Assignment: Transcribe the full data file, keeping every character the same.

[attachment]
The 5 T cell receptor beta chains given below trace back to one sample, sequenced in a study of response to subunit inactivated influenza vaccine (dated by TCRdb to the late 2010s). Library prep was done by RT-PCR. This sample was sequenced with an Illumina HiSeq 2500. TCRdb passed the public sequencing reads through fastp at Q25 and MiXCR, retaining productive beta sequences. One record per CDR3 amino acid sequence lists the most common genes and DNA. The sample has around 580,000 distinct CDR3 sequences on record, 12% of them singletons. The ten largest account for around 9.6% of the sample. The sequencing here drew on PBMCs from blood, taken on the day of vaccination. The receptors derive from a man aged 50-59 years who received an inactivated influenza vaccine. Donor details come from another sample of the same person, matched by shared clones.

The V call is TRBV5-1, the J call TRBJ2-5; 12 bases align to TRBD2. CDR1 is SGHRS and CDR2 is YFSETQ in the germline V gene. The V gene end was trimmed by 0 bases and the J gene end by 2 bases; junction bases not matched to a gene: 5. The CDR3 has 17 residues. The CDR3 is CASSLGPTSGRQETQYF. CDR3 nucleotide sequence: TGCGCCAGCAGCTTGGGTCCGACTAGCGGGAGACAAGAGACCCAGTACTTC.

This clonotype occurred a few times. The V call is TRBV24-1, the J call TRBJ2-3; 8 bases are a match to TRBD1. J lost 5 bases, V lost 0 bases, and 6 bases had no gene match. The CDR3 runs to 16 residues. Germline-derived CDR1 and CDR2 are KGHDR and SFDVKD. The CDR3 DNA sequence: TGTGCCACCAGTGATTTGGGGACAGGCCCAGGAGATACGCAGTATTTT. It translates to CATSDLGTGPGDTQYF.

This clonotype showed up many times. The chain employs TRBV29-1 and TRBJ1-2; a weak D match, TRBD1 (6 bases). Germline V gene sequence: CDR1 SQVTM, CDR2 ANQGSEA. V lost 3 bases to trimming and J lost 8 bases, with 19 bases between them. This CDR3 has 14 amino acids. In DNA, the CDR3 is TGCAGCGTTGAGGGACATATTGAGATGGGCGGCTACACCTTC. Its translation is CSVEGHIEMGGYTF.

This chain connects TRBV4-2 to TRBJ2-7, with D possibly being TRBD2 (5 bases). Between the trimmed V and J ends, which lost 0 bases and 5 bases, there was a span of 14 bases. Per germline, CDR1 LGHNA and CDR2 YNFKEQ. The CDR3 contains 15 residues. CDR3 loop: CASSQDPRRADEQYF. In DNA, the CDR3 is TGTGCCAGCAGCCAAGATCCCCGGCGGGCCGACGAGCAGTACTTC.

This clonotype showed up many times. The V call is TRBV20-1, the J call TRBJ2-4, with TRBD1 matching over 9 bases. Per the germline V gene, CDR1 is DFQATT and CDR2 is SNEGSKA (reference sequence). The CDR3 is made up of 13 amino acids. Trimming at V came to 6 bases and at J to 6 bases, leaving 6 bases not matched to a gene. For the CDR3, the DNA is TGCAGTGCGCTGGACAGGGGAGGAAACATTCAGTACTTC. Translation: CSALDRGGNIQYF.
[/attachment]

The 5 T cell receptor beta chains given below trace back to one sample, sequenced in a study of response to subunit inactivated influenza vaccine (dated by TCRdb to the late 2010s). Library prep was done by RT-PCR. This sample was sequenced with an Illumina HiSeq 2500. TCRdb passed the public sequencing reads through fastp at Q25 and MiXCR, retaining productive beta sequences. One record per CDR3 amino acid sequence lists the most common genes and DNA. The sample has around 580,000 distinct CDR3 sequences on record, 12% of them singletons. The ten largest account for around 9.6% of the sample. The sequencing here drew on PBMCs from blood, taken on the day of vaccination. The receptors derive from a man aged 50-59 years who received an inactivated influenza vaccine. Donor details come from another sample of the same person, matched by shared clones.

The V call is TRBV5-1, the J call TRBJ2-5; 12 bases align to TRBD2. CDR1 is SGHRS and CDR2 is YFSETQ in the germline V gene. The V gene end was trimmed by 0 bases and the J gene end by 2 bases; junction bases not matched to a gene: 5. The CDR3 has 17 residues. The CDR3 is CASSLGPTSGRQETQYF. CDR3 nucleotide sequence: TGCGCCAGCAGCTTGGGTCCGACTAGCGGGAGACAAGAGACCCAGTACTTC.

This clonotype occurred a few times. The V call is TRBV24-1, the J call TRBJ2-3; 8 bases are a match to TRBD1. J lost 5 bases, V lost 0 bases, and 6 bases had no gene match. The CDR3 runs to 16 residues. Germline-derived CDR1 and CDR2 are KGHDR and SFDVKD. The CDR3 DNA sequence: TGTGCCACCAGTGATTTGGGGACAGGCCCAGGAGATACGCAGTATTTT. It translates to CATSDLGTGPGDTQYF.

This clonotype showed up many times. The chain employs TRBV29-1 and TRBJ1-2; a weak D match, TRBD1 (6 bases). Germline V gene sequence: CDR1 SQVTM, CDR2 ANQGSEA. V lost 3 bases to trimming and J lost 8 bases, with 19 bases between them. This CDR3 has 14 amino acids. In DNA, the CDR3 is TGCAGCGTTGAGGGACATATTGAGATGGGCGGCTACACCTTC. Its translation is CSVEGHIEMGGYTF.

This chain connects TRBV4-2 to TRBJ2-7, with D possibly being TRBD2 (5 bases). Between the trimmed V and J ends, which lost 0 bases and 5 bases, there was a span of 14 bases. Per germline, CDR1 LGHNA and CDR2 YNFKEQ. The CDR3 contains 15 residues. CDR3 loop: CASSQDPRRADEQYF. In DNA, the CDR3 is TGTGCCAGCAGCCAAGATCCCCGGCGGGCCGACGAGCAGTACTTC.

This clonotype showed up many times. The V call is TRBV20-1, the J call TRBJ2-4, with TRBD1 matching over 9 bases. Per the germline V gene, CDR1 is DFQATT and CDR2 is SNEGSKA (reference sequence). The CDR3 is made up of 13 amino acids. Trimming at V came to 6 bases and at J to 6 bases, leaving 6 bases not matched to a gene. For the CDR3, the DNA is TGCAGTGCGCTGGACAGGGGAGGAAACATTCAGTACTTC. Translation: CSALDRGGNIQYF.